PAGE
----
I-601 Waivers

What is an I-601 Waiver?

If you are a U.S. citizen or legal permanent resident who is married or engaged to an undocumented immigrant you may think you can easily legalize your spouse. This may be harder than you thought. There are times when your loved one will be deemed “inadmissible” and therefore unable to simply file through you for a green card.  In such a situation it may be possible to file an I-601 Application for Waiver of Grounds of Inadmissibility for them. This consists of filing an I-601 immigration form and evidence of hardship.

There are different sections of immigration law that allow for this, they are under the Immigration and Nationality Act (INA) section 212. Under that section some undocumented immigrants can file for a waiver if they have a “qualifying relative” that will suffer “extreme hardship” if the loved one is not admitted.

Who is the qualifying relative?

It depends on why the undocumented immigrant is being told they are inadmissible.

  • For a person who is inadmissible for prior unlawful presence (INA 212(a)(9)(B)(v)) or misrepresentation (INA 212(i)) a qualifying relative is a citizen or lawful resident spouse or parent.
  • For a person inadmissible for criminal history (INA 212(h)) a qualifying relative is a citizen or lawful resident “spouse, parent, son, or daughter of such alien.”
  • A US citizen fiancé(e) may also be a qualifying relative [9 FAM 41.81 N9.3(a) and 8 CFR 212.7(a)(1)(i)].

What is “extreme hardship”?

The heartache and difficulties that normally happen when a couple are separated are not enough to meet the required “extreme hardship” level that the government requires for approving I-601 Waivers of Inadmissibility.However, the hardships you have can be added together to meet the level of hardship needed.Some factors that the government considers are:

HEALTH – A physical or mental condition that you need continual treatment for.

FINANCIAL  – Future employability and financial losses if the waiver of inadmissibility is not approved.

PERSONAL  – Hardships that your close relatives will suffer if the waiver of inadmissibility is not approved.

EDUCATION – If you cannot continue with your education goals and the impact it would have on your earnings.

SPECIAL FACTORS – Cultural, language, religious, and ethnic issues.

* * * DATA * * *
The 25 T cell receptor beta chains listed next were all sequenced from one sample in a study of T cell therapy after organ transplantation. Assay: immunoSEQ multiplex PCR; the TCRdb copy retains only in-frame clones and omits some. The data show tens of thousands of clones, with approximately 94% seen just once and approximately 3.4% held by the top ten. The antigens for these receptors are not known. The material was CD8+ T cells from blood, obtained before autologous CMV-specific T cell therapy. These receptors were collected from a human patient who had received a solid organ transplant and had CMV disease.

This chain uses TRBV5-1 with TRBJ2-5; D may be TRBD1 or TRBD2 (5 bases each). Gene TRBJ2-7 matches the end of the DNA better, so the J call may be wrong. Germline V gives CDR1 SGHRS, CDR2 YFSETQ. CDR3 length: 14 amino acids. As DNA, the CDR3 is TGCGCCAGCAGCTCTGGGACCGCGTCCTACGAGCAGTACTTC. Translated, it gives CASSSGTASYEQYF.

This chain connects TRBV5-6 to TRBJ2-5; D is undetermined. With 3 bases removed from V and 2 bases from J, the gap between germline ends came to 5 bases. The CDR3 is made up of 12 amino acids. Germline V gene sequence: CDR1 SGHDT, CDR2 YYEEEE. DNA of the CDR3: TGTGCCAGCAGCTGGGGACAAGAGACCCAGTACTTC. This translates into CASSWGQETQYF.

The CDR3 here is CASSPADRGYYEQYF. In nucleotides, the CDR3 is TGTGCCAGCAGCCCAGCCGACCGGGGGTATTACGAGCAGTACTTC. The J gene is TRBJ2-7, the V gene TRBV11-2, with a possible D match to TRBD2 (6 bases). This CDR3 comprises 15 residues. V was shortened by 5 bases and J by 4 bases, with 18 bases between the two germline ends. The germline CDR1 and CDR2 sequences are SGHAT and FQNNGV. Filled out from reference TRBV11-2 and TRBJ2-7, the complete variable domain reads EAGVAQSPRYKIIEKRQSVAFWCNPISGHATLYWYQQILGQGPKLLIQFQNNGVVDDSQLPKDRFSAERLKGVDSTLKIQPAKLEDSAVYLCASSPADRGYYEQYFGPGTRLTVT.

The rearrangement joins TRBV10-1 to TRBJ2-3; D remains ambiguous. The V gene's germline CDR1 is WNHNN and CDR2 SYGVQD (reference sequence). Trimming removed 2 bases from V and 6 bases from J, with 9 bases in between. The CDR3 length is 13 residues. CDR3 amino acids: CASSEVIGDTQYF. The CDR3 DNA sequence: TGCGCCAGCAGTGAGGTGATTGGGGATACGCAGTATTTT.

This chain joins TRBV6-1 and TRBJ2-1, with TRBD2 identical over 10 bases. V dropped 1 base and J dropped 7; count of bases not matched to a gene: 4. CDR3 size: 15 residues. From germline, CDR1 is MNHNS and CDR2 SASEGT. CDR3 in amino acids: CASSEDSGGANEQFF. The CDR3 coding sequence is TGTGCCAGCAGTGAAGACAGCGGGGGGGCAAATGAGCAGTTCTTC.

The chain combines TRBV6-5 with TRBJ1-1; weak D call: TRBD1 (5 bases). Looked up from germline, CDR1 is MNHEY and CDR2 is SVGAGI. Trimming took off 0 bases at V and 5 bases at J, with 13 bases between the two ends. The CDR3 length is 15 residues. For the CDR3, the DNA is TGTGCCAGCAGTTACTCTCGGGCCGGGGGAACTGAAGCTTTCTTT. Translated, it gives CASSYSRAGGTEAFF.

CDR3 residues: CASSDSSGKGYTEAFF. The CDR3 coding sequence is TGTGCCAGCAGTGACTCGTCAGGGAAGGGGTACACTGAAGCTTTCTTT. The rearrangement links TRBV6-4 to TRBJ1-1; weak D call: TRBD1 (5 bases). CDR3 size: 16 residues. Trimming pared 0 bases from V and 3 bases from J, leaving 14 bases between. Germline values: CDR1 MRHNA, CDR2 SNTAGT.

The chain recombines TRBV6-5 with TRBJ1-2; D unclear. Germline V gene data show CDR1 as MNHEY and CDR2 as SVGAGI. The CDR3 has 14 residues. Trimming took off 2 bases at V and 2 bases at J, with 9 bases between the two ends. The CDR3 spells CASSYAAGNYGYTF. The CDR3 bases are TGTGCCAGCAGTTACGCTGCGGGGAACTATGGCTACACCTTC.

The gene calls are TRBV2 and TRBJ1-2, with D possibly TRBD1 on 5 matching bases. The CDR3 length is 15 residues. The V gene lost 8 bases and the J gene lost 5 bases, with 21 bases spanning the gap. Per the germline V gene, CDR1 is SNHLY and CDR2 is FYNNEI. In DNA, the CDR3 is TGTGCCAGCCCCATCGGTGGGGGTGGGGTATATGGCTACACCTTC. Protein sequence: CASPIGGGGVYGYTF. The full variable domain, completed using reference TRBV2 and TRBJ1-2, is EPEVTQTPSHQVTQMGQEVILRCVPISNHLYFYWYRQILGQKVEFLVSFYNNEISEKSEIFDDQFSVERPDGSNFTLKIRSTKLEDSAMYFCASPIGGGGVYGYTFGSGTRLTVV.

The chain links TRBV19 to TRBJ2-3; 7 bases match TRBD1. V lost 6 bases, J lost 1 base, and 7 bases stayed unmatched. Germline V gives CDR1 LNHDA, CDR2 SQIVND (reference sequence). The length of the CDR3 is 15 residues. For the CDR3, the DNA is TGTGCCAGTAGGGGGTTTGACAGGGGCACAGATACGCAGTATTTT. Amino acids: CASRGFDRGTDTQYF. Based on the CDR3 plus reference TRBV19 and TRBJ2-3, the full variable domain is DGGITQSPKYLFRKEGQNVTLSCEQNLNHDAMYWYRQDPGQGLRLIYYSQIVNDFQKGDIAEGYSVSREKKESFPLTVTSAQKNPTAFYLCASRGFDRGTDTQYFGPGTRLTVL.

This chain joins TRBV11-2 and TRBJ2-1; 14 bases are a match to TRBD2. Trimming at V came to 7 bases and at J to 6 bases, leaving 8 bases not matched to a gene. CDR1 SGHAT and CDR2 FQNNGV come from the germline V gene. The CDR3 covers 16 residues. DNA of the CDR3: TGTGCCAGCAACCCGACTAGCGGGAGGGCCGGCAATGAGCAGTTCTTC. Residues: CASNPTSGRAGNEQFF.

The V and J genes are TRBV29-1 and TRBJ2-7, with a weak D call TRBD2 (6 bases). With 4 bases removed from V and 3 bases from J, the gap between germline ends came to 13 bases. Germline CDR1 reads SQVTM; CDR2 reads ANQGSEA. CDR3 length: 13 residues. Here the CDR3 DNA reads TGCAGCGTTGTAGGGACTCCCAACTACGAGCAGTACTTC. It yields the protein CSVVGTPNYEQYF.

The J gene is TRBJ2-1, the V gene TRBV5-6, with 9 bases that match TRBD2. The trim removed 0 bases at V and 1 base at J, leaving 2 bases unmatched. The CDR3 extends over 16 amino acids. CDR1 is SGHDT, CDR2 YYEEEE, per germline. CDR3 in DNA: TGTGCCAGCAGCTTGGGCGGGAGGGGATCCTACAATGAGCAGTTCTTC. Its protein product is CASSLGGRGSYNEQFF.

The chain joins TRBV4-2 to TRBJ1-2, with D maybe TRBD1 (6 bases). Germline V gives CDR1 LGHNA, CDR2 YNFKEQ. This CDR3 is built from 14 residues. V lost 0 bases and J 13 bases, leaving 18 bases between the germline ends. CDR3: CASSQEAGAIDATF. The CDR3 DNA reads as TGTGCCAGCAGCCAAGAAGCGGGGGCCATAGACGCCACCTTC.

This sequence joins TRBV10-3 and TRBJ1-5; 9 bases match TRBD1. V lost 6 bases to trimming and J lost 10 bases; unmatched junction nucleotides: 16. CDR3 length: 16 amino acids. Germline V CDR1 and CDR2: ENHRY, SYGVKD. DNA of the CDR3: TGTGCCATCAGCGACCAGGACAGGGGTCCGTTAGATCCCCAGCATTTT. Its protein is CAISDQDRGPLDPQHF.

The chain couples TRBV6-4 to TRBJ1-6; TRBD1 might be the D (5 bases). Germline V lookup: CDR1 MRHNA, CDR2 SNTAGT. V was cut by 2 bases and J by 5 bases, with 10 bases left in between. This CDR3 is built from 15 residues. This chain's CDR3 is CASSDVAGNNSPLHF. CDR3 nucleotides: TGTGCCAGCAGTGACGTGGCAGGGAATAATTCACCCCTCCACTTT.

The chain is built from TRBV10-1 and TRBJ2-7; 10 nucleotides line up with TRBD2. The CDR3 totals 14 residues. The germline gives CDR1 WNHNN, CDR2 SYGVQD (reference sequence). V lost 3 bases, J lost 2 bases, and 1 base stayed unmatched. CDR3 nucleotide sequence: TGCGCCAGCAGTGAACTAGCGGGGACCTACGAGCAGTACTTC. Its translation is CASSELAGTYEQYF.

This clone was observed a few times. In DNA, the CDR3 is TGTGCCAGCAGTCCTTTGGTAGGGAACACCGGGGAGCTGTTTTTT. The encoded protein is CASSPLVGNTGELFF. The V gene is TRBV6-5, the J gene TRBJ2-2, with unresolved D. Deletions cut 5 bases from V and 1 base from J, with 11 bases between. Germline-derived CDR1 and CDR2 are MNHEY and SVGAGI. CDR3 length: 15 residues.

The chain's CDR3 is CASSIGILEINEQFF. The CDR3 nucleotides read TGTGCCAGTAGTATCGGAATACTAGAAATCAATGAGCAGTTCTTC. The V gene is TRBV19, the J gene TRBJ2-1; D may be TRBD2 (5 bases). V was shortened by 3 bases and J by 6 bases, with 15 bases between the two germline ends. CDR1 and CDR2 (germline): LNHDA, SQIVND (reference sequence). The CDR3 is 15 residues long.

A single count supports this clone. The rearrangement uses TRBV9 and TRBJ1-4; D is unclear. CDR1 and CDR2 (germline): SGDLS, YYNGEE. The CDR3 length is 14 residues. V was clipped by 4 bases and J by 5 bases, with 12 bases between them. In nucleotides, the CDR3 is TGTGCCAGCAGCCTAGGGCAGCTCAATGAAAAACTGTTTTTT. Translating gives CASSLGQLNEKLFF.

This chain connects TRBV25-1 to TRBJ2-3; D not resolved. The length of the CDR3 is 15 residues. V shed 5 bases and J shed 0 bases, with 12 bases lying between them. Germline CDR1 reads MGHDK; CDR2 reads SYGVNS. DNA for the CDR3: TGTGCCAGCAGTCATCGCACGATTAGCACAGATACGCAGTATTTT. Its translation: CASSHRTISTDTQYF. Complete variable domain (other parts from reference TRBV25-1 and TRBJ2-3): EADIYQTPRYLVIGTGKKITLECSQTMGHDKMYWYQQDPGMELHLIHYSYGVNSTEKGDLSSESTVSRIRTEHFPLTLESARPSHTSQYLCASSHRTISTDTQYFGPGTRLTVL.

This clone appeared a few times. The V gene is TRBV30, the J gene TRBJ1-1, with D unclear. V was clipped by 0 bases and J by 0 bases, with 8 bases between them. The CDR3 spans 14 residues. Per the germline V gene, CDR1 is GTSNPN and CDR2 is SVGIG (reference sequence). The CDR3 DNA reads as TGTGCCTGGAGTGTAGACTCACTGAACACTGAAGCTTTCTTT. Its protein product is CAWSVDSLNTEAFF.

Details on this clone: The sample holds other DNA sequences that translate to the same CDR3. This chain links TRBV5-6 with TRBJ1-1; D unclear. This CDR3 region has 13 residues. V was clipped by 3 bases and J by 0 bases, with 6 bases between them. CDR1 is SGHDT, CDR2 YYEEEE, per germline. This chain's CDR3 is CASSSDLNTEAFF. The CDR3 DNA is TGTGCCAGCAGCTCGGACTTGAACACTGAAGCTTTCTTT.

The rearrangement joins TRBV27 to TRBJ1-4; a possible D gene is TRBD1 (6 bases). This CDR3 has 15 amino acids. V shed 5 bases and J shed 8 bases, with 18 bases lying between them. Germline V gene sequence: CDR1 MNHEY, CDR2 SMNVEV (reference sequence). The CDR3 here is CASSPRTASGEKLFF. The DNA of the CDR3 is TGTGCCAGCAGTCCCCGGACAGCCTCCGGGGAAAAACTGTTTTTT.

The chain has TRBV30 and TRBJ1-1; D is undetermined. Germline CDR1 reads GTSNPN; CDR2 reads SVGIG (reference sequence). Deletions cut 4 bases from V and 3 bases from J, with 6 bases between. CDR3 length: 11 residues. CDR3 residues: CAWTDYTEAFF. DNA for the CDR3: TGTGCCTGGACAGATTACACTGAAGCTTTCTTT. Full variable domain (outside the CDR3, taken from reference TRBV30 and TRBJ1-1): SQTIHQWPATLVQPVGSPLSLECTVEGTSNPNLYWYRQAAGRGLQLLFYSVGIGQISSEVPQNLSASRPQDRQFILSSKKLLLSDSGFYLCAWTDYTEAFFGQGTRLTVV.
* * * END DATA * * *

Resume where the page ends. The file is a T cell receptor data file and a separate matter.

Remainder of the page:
These are only some of the hardships that can be aggregated to show “extreme hardship”.It is always best to work with an attorney who can help you focus on your strongest arguments.A longer list of not very strong issues is not half as powerful as a short, direct argument presented for your waiver. For more on arguments click here.

Should I file An I-601 Waiver?

If you are an immigrant already outside of the country then you may have no other choice than to file for a waiver.  However, if you are still in the U.S. and not in immigration proceedings  you may be able to file an I-601A provisional waiver.  Read more about that here.  If you do not qualify for an I-601A you may still qualify for an I-601, but it may be a risk you are unwilling to take.  Every family and every situation is different and it is imperative you consult with an attorney before you file an I-601 Waiver.  An attorney can evaluate your chances of success and you can make an informed decision about whether you want to move forward with the I-601 Waiver process.

Some times when a waiver is not an option:

Sometimes an I-601 waiver is not an option. You are not eligible for a waiver (but there may be other options) under the following circumstances:

1.If you are subject to a permanent bar due to:

a. Unlawful presence in the United States for more than one year after April 1, 1997 followed by a departure from the U.S. and a return to the U.S. without inspection; or

b. Removal from the U.S. after April 1, 1997 and a return to the U.S. without inspection.

However, after 10 years outside the U.S. a waiver is available and no qualifying relative is necessary.   Also, VAWA can help abuse victims with a (9)(C) bar gain access to a waiver immediately.

2. If you have falsely claimed to be a U.S. citizen. There is a very narrow exception to INA §212(a)(6)(C)(ii), which was implemented by the Child Citizenship Act of 2000, wherein you are not barred if:

  • Each natural parent of the alien (or, in the case of an adopted alien, each adoptive parent of the alien) is or was a citizen by birth or naturalization;
  • The alien permanently resided in the United States prior to attaining the age of 16; and
  • The alien reasonably believed at the time of making such representation that he was a citizen.

3. If you have been a member of a criminal gang. Unfortunately even having gang related tattoos can keep you from being able to apply for an I-601, as the medical examiner may see them and decide that they need to tell the government you are a gang member.

4. If you have a drug conviction or a guilty plea after the age of 18.  There is one exception: if the drug involved was simple possession of less than 30 grams of marijuana for personal use.

5. If you failed to attend a removal hearing in the United States and have not been outside the U.S. for five years.

6. If you have a previous finding of marriage fraud in a prior immigration application.

7. If you filed for asylum in the past and the application was found to be a frivolous asylum application.

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